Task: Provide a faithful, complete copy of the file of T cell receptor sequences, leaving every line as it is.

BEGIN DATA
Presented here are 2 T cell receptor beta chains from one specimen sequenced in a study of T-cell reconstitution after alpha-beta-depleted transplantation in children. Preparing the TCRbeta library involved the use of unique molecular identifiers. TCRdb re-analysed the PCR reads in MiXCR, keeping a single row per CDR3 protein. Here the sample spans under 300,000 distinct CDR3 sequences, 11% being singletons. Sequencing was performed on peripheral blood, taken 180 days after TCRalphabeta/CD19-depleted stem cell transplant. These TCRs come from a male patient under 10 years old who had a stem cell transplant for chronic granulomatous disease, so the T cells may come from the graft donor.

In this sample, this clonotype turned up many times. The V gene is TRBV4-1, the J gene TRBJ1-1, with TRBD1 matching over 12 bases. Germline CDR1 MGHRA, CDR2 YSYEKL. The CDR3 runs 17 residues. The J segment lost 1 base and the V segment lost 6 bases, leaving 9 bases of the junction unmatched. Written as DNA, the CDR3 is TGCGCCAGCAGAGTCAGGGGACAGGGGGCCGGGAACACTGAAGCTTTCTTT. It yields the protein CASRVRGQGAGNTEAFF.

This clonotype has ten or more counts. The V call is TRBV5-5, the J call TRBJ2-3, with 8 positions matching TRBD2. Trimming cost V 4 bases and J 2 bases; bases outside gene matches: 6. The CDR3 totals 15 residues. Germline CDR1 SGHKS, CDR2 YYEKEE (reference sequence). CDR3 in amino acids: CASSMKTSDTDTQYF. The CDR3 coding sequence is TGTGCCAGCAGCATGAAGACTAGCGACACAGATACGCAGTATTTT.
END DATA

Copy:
Presented here are 2 T cell receptor beta chains from one specimen sequenced in a study of T-cell reconstitution after alpha-beta-depleted transplantation in children. Preparing the TCRbeta library involved the use of unique molecular identifiers. TCRdb re-analysed the PCR reads in MiXCR, keeping a single row per CDR3 protein. Here the sample spans under 300,000 distinct CDR3 sequences, 11% being singletons. Sequencing was performed on peripheral blood, taken 180 days after TCRalphabeta/CD19-depleted stem cell transplant. These TCRs come from a male patient under 10 years old who had a stem cell transplant for chronic granulomatous disease, so the T cells may come from the graft donor.

In this sample, this clonotype turned up many times. The V gene is TRBV4-1, the J gene TRBJ1-1, with TRBD1 matching over 12 bases. Germline CDR1 MGHRA, CDR2 YSYEKL. The CDR3 runs 17 residues. The J segment lost 1 base and the V segment lost 6 bases, leaving 9 bases of the junction unmatched. Written as DNA, the CDR3 is TGCGCCAGCAGAGTCAGGGGACAGGGGGCCGGGAACACTGAAGCTTTCTTT. It yields the protein CASRVRGQGAGNTEAFF.

This clonotype has ten or more counts. The V call is TRBV5-5, the J call TRBJ2-3, with 8 positions matching TRBD2. Trimming cost V 4 bases and J 2 bases; bases outside gene matches: 6. The CDR3 totals 15 residues. Germline CDR1 SGHKS, CDR2 YYEKEE (reference sequence). CDR3 in amino acids: CASSMKTSDTDTQYF. The CDR3 coding sequence is TGTGCCAGCAGCATGAAGACTAGCGACACAGATACGCAGTATTTT.